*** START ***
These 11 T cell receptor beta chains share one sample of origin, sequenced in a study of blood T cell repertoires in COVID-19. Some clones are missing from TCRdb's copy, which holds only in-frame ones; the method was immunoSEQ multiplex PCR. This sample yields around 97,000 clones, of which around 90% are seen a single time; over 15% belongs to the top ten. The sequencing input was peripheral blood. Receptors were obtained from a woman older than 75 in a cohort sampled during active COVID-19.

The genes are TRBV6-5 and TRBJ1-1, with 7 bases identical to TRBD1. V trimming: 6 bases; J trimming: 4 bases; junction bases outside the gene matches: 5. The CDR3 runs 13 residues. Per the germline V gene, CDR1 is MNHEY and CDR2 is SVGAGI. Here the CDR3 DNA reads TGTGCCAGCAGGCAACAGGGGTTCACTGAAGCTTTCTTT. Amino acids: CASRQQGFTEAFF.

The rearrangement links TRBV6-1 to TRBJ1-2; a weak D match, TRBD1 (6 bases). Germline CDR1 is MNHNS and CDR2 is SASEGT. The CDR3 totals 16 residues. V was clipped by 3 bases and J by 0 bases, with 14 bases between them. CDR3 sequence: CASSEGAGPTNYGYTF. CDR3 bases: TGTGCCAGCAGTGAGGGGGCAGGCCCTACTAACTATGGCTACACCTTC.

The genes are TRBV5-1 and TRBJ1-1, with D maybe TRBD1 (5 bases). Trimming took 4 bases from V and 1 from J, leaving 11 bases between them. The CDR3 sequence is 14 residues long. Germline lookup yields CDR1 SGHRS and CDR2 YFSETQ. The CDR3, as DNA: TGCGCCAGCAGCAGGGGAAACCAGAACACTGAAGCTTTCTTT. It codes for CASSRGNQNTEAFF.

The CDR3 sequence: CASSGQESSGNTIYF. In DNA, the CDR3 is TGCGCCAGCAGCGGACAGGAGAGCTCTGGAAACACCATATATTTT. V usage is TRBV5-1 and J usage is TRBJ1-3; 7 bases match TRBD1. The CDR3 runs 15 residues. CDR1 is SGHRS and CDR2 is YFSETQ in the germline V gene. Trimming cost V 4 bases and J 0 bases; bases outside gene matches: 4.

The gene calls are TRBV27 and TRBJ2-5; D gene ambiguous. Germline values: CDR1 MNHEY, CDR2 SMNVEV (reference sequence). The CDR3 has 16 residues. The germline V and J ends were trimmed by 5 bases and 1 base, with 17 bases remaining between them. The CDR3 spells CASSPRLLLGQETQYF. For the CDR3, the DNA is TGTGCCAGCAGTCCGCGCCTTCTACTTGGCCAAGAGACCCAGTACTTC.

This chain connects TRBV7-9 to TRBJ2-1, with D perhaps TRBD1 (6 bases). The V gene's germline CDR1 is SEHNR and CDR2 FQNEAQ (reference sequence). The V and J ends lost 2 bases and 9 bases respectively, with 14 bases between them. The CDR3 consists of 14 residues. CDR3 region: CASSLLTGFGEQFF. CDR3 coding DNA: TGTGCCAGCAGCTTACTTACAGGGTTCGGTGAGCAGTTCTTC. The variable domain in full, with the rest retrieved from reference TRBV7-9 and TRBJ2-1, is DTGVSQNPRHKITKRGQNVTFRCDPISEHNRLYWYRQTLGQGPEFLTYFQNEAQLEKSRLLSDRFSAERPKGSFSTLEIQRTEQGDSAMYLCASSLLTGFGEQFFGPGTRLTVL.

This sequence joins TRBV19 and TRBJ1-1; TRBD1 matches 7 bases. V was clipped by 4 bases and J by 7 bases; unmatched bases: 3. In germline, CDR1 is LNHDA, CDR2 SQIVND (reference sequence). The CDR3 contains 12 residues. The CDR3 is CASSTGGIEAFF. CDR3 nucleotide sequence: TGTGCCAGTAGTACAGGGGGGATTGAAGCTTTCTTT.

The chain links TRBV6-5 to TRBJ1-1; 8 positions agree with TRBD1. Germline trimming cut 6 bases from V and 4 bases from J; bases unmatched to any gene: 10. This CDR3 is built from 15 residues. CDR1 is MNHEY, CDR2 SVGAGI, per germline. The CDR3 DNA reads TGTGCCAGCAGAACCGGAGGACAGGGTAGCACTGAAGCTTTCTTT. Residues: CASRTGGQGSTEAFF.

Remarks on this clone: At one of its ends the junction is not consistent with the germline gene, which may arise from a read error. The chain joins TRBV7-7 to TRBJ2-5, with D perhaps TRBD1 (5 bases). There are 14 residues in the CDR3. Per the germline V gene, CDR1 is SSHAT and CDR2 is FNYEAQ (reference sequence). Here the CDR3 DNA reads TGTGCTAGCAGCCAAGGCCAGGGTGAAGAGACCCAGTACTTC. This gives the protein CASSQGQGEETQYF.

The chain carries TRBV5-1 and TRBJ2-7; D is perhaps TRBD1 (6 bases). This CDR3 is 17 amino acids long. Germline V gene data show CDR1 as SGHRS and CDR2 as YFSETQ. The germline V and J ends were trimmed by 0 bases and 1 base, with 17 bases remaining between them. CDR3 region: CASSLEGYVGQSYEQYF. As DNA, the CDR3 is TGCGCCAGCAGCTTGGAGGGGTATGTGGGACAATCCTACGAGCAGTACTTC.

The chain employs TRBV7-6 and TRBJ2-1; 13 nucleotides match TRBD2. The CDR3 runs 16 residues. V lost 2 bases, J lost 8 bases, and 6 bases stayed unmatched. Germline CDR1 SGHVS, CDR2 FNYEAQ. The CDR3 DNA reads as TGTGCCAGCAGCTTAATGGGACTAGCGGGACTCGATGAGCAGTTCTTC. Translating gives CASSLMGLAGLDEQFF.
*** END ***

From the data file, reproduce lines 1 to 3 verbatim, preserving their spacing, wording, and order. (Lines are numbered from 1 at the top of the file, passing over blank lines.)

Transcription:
These 11 T cell receptor beta chains share one sample of origin, sequenced in a study of blood T cell repertoires in COVID-19. Some clones are missing from TCRdb's copy, which holds only in-frame ones; the method was immunoSEQ multiplex PCR. This sample yields around 97,000 clones, of which around 90% are seen a single time; over 15% belongs to the top ten. The sequencing input was peripheral blood. Receptors were obtained from a woman older than 75 in a cohort sampled during active COVID-19.

The genes are TRBV6-5 and TRBJ1-1, with 7 bases identical to TRBD1. V trimming: 6 bases; J trimming: 4 bases; junction bases outside the gene matches: 5. The CDR3 runs 13 residues. Per the germline V gene, CDR1 is MNHEY and CDR2 is SVGAGI. Here the CDR3 DNA reads TGTGCCAGCAGGCAACAGGGGTTCACTGAAGCTTTCTTT. Amino acids: CASRQQGFTEAFF.

The rearrangement links TRBV6-1 to TRBJ1-2; a weak D match, TRBD1 (6 bases). Germline CDR1 is MNHNS and CDR2 is SASEGT. The CDR3 totals 16 residues. V was clipped by 3 bases and J by 0 bases, with 14 bases between them. CDR3 sequence: CASSEGAGPTNYGYTF. CDR3 bases: TGTGCCAGCAGTGAGGGGGCAGGCCCTACTAACTATGGCTACACCTTC.